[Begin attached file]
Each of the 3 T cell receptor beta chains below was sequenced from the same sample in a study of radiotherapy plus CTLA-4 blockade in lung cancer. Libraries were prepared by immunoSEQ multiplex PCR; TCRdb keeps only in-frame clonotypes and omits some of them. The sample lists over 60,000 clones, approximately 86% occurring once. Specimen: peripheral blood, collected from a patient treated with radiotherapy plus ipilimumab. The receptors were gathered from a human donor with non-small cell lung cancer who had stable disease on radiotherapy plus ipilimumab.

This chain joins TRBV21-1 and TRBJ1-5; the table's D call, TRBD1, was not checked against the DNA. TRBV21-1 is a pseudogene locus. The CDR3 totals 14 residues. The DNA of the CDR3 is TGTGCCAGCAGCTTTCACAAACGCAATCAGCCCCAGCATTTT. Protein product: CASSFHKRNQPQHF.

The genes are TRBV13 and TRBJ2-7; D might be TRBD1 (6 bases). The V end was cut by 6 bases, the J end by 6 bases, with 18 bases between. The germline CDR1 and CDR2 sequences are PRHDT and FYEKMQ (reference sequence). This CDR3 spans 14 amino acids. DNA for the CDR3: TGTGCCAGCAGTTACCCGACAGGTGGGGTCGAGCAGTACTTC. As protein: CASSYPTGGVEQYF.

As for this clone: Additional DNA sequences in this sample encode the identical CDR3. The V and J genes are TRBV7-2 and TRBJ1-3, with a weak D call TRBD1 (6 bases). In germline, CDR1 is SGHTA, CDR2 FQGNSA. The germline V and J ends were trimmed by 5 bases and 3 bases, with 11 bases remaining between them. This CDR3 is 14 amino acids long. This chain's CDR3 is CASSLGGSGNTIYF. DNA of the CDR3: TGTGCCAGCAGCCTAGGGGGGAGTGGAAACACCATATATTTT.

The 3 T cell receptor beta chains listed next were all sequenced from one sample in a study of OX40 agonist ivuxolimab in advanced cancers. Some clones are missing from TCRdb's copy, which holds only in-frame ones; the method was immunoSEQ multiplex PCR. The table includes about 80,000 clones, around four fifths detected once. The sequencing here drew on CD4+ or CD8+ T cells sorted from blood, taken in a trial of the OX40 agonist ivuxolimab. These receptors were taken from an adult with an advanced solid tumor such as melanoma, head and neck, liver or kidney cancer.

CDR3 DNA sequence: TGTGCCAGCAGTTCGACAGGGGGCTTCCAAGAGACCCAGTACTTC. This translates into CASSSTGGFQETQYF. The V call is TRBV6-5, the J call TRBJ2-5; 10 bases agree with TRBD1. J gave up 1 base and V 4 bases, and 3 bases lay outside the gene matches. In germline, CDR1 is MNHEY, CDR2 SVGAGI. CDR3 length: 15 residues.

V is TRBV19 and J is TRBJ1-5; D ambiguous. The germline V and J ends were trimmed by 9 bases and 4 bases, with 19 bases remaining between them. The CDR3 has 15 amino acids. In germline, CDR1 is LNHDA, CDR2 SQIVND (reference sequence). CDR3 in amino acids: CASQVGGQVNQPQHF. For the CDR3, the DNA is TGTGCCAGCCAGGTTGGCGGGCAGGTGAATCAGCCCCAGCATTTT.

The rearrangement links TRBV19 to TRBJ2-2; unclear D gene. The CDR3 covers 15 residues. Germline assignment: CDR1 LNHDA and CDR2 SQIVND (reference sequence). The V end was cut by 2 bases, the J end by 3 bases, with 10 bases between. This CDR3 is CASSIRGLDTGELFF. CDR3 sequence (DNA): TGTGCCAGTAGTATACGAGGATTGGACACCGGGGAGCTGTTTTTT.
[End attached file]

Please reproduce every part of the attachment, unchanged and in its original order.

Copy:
Each of the 3 T cell receptor beta chains below was sequenced from the same sample in a study of radiotherapy plus CTLA-4 blockade in lung cancer. Libraries were prepared by immunoSEQ multiplex PCR; TCRdb keeps only in-frame clonotypes and omits some of them. The sample lists over 60,000 clones, approximately 86% occurring once. Specimen: peripheral blood, collected from a patient treated with radiotherapy plus ipilimumab. The receptors were gathered from a human donor with non-small cell lung cancer who had stable disease on radiotherapy plus ipilimumab.

This chain joins TRBV21-1 and TRBJ1-5; the table's D call, TRBD1, was not checked against the DNA. TRBV21-1 is a pseudogene locus. The CDR3 totals 14 residues. The DNA of the CDR3 is TGTGCCAGCAGCTTTCACAAACGCAATCAGCCCCAGCATTTT. Protein product: CASSFHKRNQPQHF.

The genes are TRBV13 and TRBJ2-7; D might be TRBD1 (6 bases). The V end was cut by 6 bases, the J end by 6 bases, with 18 bases between. The germline CDR1 and CDR2 sequences are PRHDT and FYEKMQ (reference sequence). This CDR3 spans 14 amino acids. DNA for the CDR3: TGTGCCAGCAGTTACCCGACAGGTGGGGTCGAGCAGTACTTC. As protein: CASSYPTGGVEQYF.

As for this clone: Additional DNA sequences in this sample encode the identical CDR3. The V and J genes are TRBV7-2 and TRBJ1-3, with a weak D call TRBD1 (6 bases). In germline, CDR1 is SGHTA, CDR2 FQGNSA. The germline V and J ends were trimmed by 5 bases and 3 bases, with 11 bases remaining between them. This CDR3 is 14 amino acids long. This chain's CDR3 is CASSLGGSGNTIYF. DNA of the CDR3: TGTGCCAGCAGCCTAGGGGGGAGTGGAAACACCATATATTTT.

The 3 T cell receptor beta chains listed next were all sequenced from one sample in a study of OX40 agonist ivuxolimab in advanced cancers. Some clones are missing from TCRdb's copy, which holds only in-frame ones; the method was immunoSEQ multiplex PCR. The table includes about 80,000 clones, around four fifths detected once. The sequencing here drew on CD4+ or CD8+ T cells sorted from blood, taken in a trial of the OX40 agonist ivuxolimab. These receptors were taken from an adult with an advanced solid tumor such as melanoma, head and neck, liver or kidney cancer.

CDR3 DNA sequence: TGTGCCAGCAGTTCGACAGGGGGCTTCCAAGAGACCCAGTACTTC. This translates into CASSSTGGFQETQYF. The V call is TRBV6-5, the J call TRBJ2-5; 10 bases agree with TRBD1. J gave up 1 base and V 4 bases, and 3 bases lay outside the gene matches. In germline, CDR1 is MNHEY, CDR2 SVGAGI. CDR3 length: 15 residues.

V is TRBV19 and J is TRBJ1-5; D ambiguous. The germline V and J ends were trimmed by 9 bases and 4 bases, with 19 bases remaining between them. The CDR3 has 15 amino acids. In germline, CDR1 is LNHDA, CDR2 SQIVND (reference sequence). CDR3 in amino acids: CASQVGGQVNQPQHF. For the CDR3, the DNA is TGTGCCAGCCAGGTTGGCGGGCAGGTGAATCAGCCCCAGCATTTT.

The rearrangement links TRBV19 to TRBJ2-2; unclear D gene. The CDR3 covers 15 residues. Germline assignment: CDR1 LNHDA and CDR2 SQIVND (reference sequence). The V end was cut by 2 bases, the J end by 3 bases, with 10 bases between. This CDR3 is CASSIRGLDTGELFF. CDR3 sequence (DNA): TGTGCCAGTAGTATACGAGGATTGGACACCGGGGAGCTGTTTTTT.